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Cognitive approach

This approach "seeks to understand the mental representations and processes underlying creative thought" using both human subjects and computer stimulations of creativity (Sternberg and Lubart, 1999: 7). Taylor (1947) isolated two factors, fluency of ideas and fluency of expression, which appeared to be related to creativity and were reflected in subsequent books on divergent thinking. Finke and his colleagues (Finke, 1990; Finke, Ward, and Finke, 1992) suggested that there are two main processing phases of creative invention - generative and explanatory ones. In the first phase, the individual constructs mental representations referred to preinventive structures, and in the second, these properties are used for generation of creative ideas. A number of mental processes involved in these phases have been described, including the processes of retrieval, association, synthesis, transformation, analogical transfer, and categorical reduction. Weisberg (1986, 1993, 1999) suggested that creativity is based on quite ordinary cognitive processes and the decisive factor of creative achievement is large domain-specific knowledge and persistence in practice. Computer stimulation of creativity (Wessells, 1990; Boden, 1991, 1999; Partridge and Rowe, 1994) have attempt to simulate creative processes such as problem solving or improvisation using the computer and tried to build up computational models of creativity.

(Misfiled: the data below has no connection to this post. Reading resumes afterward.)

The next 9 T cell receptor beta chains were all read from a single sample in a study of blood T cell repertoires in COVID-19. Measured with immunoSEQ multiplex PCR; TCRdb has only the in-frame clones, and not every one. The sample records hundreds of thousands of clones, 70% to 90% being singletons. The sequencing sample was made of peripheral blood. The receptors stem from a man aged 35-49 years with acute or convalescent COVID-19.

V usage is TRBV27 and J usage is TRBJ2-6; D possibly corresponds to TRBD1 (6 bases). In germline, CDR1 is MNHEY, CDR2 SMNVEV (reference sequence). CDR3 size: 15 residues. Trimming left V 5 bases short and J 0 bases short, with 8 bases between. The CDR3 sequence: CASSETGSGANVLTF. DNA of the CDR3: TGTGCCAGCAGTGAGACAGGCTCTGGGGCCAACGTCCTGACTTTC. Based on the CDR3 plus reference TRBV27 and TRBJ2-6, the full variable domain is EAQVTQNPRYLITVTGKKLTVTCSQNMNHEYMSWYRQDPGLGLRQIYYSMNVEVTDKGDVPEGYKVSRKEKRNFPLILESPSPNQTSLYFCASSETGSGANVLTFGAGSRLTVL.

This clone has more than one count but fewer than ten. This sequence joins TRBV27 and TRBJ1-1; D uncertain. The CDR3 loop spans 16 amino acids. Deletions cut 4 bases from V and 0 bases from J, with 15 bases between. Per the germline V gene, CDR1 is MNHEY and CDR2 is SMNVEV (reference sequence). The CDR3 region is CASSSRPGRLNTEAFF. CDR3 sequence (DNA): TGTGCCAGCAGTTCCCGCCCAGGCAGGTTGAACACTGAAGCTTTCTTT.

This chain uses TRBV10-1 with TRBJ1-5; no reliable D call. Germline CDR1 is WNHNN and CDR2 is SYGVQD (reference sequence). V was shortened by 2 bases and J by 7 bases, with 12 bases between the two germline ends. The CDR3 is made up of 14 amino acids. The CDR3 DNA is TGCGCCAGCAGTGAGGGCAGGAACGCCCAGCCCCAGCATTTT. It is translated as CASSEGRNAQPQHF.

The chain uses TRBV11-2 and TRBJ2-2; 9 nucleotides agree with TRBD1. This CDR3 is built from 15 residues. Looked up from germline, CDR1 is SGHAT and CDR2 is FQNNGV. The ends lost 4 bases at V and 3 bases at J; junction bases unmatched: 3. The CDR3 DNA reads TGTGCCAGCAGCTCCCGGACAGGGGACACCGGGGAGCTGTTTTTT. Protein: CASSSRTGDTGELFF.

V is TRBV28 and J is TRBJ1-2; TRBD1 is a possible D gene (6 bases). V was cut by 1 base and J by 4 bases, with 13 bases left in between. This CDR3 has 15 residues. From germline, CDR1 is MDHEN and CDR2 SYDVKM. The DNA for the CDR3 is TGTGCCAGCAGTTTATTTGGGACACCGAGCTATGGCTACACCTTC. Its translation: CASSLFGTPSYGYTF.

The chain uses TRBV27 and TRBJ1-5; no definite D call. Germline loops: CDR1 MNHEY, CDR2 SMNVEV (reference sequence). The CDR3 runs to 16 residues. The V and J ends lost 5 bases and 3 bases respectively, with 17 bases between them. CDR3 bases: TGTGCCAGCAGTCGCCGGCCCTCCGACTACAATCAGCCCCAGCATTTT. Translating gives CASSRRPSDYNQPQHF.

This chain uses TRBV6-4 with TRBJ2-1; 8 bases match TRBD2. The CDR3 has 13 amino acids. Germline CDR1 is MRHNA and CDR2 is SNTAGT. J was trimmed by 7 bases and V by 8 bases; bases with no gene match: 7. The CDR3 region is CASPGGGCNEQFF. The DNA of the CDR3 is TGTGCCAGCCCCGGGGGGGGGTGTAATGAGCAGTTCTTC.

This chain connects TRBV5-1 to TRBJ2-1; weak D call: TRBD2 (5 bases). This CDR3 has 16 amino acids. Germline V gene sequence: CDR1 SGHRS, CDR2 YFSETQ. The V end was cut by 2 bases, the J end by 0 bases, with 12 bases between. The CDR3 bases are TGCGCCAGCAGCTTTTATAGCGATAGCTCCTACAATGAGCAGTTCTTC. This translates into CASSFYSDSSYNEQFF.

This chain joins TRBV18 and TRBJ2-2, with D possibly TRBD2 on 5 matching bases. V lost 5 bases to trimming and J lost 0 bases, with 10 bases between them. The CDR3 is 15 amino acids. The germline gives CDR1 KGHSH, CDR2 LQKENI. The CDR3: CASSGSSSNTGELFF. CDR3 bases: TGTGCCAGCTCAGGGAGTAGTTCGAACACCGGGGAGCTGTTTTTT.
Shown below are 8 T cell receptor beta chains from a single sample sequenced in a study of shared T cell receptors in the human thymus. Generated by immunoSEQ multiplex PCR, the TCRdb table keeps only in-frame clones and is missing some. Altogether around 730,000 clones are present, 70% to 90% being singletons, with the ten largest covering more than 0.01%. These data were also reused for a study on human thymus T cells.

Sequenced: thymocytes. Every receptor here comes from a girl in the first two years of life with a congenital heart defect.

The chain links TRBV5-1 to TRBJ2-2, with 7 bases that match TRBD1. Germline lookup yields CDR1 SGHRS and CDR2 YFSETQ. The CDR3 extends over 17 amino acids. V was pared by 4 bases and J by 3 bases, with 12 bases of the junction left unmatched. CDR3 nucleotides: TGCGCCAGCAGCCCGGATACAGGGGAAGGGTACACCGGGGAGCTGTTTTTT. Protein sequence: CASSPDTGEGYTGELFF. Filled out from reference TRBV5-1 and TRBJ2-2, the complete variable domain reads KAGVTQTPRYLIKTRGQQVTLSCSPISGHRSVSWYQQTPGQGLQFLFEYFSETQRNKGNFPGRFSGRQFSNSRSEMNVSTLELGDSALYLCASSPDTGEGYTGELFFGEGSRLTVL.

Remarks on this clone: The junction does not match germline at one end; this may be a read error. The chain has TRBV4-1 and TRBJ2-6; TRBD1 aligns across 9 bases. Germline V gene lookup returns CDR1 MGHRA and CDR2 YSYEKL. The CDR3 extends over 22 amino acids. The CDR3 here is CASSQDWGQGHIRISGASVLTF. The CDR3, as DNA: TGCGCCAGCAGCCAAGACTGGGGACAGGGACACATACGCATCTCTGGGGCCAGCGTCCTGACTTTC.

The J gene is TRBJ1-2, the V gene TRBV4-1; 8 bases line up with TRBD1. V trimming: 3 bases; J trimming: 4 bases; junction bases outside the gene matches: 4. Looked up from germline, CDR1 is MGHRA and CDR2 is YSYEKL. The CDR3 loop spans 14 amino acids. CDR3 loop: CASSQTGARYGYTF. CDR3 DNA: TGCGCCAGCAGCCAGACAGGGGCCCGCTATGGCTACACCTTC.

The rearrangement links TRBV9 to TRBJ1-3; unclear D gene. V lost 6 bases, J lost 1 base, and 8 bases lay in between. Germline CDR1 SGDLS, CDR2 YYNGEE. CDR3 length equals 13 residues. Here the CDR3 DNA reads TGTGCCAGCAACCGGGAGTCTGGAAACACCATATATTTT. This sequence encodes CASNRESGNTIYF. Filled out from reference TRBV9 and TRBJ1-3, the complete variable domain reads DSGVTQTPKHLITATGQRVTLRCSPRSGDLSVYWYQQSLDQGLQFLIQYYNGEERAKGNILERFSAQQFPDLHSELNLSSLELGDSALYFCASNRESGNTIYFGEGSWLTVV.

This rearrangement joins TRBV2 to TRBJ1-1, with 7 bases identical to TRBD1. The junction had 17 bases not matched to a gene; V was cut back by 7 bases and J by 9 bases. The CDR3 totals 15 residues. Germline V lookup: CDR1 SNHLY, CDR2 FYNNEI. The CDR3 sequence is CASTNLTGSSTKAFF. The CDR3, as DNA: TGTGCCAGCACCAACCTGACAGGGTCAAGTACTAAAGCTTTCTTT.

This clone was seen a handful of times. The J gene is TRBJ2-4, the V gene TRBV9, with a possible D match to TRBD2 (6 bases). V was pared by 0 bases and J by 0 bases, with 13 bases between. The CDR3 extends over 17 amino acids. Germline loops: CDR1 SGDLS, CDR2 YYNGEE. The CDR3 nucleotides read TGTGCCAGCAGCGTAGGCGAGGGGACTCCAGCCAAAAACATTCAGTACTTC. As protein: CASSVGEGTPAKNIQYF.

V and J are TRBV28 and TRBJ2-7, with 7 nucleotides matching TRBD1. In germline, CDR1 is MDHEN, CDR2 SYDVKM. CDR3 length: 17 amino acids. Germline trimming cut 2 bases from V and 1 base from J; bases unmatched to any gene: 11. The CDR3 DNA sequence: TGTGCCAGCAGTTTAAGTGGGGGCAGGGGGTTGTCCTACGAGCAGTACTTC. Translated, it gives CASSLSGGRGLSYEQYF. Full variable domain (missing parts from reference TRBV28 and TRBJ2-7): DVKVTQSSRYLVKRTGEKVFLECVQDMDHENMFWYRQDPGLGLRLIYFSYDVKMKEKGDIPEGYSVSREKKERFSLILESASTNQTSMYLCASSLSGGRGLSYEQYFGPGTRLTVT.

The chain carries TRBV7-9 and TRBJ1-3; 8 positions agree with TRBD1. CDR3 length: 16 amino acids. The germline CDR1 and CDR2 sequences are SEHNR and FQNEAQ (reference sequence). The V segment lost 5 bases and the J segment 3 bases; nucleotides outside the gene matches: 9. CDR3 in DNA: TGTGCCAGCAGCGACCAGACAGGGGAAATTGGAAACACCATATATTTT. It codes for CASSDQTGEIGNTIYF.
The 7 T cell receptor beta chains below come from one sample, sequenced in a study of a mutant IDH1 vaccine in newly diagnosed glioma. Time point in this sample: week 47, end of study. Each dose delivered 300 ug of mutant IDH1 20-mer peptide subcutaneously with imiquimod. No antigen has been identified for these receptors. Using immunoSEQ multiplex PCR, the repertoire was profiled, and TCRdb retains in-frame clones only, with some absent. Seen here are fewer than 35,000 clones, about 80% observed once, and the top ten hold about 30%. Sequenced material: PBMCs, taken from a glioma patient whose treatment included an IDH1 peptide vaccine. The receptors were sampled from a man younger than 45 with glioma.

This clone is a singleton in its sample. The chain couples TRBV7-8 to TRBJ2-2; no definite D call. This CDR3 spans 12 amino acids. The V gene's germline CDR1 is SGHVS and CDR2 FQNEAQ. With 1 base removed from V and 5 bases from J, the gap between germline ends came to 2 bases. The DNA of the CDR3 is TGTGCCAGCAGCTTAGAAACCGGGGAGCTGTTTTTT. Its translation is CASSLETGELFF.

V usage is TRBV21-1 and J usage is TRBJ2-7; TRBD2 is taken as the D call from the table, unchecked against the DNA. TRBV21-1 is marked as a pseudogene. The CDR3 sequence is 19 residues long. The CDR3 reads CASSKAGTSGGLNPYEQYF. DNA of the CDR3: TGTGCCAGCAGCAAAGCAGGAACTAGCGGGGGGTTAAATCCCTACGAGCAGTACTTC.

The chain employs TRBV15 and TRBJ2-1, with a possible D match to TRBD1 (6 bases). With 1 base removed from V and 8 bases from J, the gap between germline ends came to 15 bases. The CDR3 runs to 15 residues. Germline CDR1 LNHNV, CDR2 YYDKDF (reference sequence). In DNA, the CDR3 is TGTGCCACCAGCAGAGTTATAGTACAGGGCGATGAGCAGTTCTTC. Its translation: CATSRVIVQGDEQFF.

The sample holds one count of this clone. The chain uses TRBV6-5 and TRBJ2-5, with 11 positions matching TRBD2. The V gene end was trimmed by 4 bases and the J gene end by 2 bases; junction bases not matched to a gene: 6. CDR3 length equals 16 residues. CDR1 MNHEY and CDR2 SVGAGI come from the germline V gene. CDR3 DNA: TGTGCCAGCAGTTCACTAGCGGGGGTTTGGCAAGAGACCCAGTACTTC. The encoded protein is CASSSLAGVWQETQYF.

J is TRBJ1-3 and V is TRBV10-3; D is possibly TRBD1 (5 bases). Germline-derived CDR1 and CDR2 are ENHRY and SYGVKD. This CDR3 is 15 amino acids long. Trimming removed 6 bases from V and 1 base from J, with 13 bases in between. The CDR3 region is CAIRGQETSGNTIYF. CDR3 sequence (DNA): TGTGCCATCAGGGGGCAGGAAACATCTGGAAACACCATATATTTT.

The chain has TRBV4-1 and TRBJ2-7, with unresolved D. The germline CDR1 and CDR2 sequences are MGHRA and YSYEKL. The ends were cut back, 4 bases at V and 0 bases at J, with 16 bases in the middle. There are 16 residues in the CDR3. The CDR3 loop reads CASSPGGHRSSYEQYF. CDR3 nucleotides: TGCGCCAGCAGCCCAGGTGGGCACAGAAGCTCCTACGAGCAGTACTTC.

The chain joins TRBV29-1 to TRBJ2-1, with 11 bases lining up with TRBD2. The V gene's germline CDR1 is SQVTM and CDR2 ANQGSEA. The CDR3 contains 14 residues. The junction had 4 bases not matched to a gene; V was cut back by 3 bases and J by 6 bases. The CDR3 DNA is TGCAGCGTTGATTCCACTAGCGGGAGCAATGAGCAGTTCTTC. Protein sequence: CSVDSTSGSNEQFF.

Cognitive approach. Dictionary of Creativity: Terms, Concepts, Theories & Findings in Creativity Research / Compiled and edited by Eugene Gorny., 2007.
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